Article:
calculated using the following formula (Bjorndal et al.
2000): BCI = (Weight/SCL3)×10,000; SCL in cm and
weight in kg. For the CCL and the BCI, statistical differences between turtles with and without tumours were
analysed using the Mann–Whitney U-test.
Each recaptured turtle was identified by the tags or
photo-ID when tags were lost and the scar present
(Reisser et al. 2008; Schofield et al. 2008; Jean et al.

2010). The photo-ID methodology can be used for recognition of individuals by comparing the shape and
arrangement of facial scutes (Reisser et al. 2008). Even
though only two turtles were identified using this
methodology in the present study, we have a large
photographic catalogue of known turtles, all of which
have been validated as they were also marked with
external flipper tags. To determine the yearly growth
rate only recaptured turtles from different sampling
seasons were considered and the longest recapture
interval was considered in cases of multiple recaptures.
Growth rate was calculated as follows: (CCLfinal–
CCLinitial)/recapture interval in years.

Relative density
For the 2008 and 2009 sampling seasons relative
density was studied through the CPUE at the PC and
CV sampling sites, using standardized capture conditions. One effort unit was defined as deploying
30 × 3 m of net during 1 h. CPUE was calculated by
dividing the total number of turtles captured during
each sampling period by the effort units. Annual differences in CPUE and spatial differences in CPUE between
PC and CV were analysed using the Mann–Whitney
U-test. All statistical analysis was carried out using the
software package BioEstat 3.0 (Ayres et al. 2003), with
a significance level of alpha = 0.05.

Population structure
All green turtles captured during the present study
were juveniles ranging from 28.8 to 64.3 cm CCL
(mean ± SD = 40.8 ± 5.5 cm; n = 514). While no significant differences were found in the size distribution
among years (Kruskal–Wallis, H = 8.4; P = 0.21), size distributions differed significantly among the three
studied areas (Kruskal–Wallis, H = 35.6; P = 0.0001),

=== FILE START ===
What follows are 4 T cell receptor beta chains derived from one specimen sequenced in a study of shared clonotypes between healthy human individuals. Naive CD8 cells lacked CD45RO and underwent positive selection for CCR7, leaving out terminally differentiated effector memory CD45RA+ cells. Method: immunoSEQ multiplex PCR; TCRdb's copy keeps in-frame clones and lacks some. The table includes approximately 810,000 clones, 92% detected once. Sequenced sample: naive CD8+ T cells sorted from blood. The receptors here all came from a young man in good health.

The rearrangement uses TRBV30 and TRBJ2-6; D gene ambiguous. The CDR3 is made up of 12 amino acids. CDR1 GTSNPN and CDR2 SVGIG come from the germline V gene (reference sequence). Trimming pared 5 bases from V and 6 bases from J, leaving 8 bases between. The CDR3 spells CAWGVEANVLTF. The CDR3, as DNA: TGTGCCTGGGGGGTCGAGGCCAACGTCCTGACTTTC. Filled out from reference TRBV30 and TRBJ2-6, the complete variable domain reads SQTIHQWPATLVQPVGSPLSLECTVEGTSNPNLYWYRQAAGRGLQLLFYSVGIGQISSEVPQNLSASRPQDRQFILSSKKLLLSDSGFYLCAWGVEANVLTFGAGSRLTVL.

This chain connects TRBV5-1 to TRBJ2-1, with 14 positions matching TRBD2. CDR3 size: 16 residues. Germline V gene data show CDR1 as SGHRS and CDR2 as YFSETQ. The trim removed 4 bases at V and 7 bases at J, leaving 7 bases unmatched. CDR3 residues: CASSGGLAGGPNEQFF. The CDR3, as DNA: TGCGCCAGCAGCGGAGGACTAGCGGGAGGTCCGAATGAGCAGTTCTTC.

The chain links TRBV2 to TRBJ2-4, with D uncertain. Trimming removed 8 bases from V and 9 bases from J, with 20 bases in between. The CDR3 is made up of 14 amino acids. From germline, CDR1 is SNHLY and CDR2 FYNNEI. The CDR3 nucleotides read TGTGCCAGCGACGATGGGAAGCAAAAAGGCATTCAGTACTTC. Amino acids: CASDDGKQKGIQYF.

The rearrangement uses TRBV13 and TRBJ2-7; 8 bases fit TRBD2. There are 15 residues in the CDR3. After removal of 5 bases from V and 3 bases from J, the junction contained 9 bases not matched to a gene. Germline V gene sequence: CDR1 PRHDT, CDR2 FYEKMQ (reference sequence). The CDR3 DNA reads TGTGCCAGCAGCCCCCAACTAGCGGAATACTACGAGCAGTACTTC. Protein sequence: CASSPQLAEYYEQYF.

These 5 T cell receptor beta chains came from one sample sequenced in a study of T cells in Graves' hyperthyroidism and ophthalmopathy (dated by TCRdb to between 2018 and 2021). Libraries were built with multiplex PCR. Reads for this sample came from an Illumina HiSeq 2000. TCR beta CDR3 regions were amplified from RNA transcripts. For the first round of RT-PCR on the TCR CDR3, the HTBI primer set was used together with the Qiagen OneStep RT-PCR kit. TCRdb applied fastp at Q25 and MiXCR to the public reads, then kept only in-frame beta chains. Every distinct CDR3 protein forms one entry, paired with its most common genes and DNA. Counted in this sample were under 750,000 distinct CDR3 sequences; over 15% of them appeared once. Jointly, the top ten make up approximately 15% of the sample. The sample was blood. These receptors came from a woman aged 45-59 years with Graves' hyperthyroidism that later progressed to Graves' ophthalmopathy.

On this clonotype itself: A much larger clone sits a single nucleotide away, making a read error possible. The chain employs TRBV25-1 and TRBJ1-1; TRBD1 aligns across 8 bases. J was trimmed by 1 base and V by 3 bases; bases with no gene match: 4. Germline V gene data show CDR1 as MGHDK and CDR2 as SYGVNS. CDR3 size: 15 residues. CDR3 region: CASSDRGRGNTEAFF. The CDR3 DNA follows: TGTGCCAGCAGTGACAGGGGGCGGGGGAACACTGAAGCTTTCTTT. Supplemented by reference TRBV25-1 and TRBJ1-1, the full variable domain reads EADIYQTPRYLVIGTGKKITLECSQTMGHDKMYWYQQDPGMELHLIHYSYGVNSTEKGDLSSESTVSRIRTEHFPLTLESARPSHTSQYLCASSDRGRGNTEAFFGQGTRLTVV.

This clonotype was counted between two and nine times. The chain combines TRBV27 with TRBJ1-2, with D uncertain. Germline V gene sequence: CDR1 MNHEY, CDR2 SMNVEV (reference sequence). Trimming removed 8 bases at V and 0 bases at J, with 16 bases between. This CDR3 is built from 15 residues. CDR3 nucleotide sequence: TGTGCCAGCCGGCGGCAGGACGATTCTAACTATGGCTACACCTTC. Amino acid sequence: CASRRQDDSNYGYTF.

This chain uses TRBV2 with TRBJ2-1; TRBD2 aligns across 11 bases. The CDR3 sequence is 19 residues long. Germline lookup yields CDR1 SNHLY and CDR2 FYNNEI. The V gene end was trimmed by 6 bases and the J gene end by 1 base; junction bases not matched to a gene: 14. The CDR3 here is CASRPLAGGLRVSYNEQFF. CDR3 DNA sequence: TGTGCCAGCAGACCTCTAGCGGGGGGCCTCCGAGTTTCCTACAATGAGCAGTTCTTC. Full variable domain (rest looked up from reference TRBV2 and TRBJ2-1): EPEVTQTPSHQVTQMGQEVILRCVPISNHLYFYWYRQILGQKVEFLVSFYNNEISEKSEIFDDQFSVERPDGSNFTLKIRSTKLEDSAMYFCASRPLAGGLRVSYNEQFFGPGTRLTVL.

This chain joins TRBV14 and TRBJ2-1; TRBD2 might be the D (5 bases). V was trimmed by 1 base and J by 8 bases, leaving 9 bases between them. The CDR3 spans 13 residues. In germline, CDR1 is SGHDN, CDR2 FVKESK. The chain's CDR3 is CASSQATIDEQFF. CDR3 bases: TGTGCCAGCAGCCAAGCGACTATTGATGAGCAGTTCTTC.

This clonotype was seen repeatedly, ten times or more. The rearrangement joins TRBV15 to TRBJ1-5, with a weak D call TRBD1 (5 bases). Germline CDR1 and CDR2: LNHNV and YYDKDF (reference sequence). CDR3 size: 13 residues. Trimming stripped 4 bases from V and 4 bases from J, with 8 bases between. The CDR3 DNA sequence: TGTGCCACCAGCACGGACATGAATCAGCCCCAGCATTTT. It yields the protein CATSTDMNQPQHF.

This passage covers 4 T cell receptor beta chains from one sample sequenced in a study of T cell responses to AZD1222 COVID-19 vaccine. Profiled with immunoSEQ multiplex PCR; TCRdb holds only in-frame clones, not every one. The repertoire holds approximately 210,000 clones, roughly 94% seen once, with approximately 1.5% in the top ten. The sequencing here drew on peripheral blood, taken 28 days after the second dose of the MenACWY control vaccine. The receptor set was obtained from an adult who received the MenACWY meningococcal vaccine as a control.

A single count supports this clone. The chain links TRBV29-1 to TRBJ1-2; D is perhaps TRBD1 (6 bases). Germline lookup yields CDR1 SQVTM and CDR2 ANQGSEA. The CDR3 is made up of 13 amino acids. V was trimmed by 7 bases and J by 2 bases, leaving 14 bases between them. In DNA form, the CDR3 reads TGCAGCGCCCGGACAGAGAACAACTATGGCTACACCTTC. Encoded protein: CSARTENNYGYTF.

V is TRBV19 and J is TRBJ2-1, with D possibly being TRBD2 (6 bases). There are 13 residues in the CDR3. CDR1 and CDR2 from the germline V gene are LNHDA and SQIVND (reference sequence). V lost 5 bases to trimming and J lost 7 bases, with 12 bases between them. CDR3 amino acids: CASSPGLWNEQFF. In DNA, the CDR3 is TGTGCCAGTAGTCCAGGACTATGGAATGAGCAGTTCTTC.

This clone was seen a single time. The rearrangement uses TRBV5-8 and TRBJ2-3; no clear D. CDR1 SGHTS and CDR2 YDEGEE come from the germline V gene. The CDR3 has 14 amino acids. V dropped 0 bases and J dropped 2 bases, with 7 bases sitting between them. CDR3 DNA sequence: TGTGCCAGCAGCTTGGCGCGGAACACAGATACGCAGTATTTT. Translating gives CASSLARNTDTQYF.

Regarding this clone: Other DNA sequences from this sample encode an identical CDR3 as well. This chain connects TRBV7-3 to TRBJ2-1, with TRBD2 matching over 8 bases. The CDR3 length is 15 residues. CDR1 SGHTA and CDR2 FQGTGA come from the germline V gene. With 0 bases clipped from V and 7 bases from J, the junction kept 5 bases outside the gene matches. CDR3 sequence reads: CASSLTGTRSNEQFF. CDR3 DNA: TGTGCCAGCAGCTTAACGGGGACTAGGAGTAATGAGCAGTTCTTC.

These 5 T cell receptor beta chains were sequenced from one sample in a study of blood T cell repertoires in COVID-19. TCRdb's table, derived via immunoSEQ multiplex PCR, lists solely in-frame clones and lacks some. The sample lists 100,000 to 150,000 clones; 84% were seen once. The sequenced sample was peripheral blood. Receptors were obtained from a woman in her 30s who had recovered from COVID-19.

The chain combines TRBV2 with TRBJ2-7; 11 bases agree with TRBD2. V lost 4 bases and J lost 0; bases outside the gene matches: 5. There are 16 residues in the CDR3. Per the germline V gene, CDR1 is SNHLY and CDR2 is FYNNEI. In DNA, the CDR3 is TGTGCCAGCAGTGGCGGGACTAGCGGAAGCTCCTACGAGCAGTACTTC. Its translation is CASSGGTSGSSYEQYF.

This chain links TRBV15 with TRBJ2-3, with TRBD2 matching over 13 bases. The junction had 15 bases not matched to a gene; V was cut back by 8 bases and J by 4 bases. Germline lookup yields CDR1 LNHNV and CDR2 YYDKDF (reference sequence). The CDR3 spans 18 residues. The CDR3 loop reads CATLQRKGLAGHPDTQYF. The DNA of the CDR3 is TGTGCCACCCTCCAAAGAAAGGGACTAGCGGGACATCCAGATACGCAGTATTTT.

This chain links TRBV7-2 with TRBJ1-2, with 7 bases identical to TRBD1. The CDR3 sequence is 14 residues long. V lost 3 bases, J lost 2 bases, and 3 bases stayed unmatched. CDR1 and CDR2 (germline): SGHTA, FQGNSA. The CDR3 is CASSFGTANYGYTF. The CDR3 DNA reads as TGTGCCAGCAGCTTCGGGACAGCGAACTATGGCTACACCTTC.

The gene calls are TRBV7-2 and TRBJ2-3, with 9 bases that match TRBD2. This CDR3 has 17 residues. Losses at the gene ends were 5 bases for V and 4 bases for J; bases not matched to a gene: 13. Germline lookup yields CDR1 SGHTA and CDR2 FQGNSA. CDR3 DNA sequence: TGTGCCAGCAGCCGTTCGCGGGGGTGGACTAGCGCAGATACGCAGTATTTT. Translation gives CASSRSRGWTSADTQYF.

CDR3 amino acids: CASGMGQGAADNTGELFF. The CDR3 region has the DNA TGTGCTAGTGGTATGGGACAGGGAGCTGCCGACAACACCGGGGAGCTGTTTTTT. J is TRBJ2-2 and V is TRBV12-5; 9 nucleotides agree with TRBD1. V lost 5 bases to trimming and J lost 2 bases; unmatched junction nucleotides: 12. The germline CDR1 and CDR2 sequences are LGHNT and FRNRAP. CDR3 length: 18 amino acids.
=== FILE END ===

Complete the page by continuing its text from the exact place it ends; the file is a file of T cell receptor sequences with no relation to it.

being smaller at PC (39.3 ± 4.7 cm; n = 207) and larger
at CV (41.5 ± 5.9 cm; n = 236) and CI (43.1 ± 5.1 cm; n
= 71) (Figure 2).

Body condition

Figure 2. Size distribution of juvenile green turtles (Chelonia
mydas) across the different capture sites in the CMPA of
Cerro Verde: (A) Punta Coronilla, (B) Cerro Verde, (C) Coronilla

A total of 514 green turtles were captured, 490 turtles
using direct capture methods and 24 incidentally captured by local fisherman. Among the incidentally captured turtles 25% (n = 6) were drowned.
Eleven turtles (2%) had injuries caused by natural
and/or anthropogenic causes. A total of six turtles
had lost a fore or hind limb, while the other five


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showed direct evidence of interaction with fishing gear,
such as monofilament fishing lines, hook and lines and
cotton ropes entangled around the body.
Tumours were recorded predominantly on the inguinal and axillaries region. Tumour prevalence for the
whole studied period was 5.3% (n = 27) and did not significantly differ between years (Chi-square test χ2 =
8.53; df = 6; P = 0.2) (Figure 3A). Mean CCL for turtles
without tumours differed significantly from those
with tumours (40.3 ± 4.9 cm, n = 482; 50.3 ± 6.7 cm, n
= 27, respectively; Mann–Whitney, U = 1303; P =
0.0001) and augmented with the increase in size of
the turtles (χ 2 = 98.41; df = 7; P = 0) (Figure 3B).
The mean body condition index of green turtles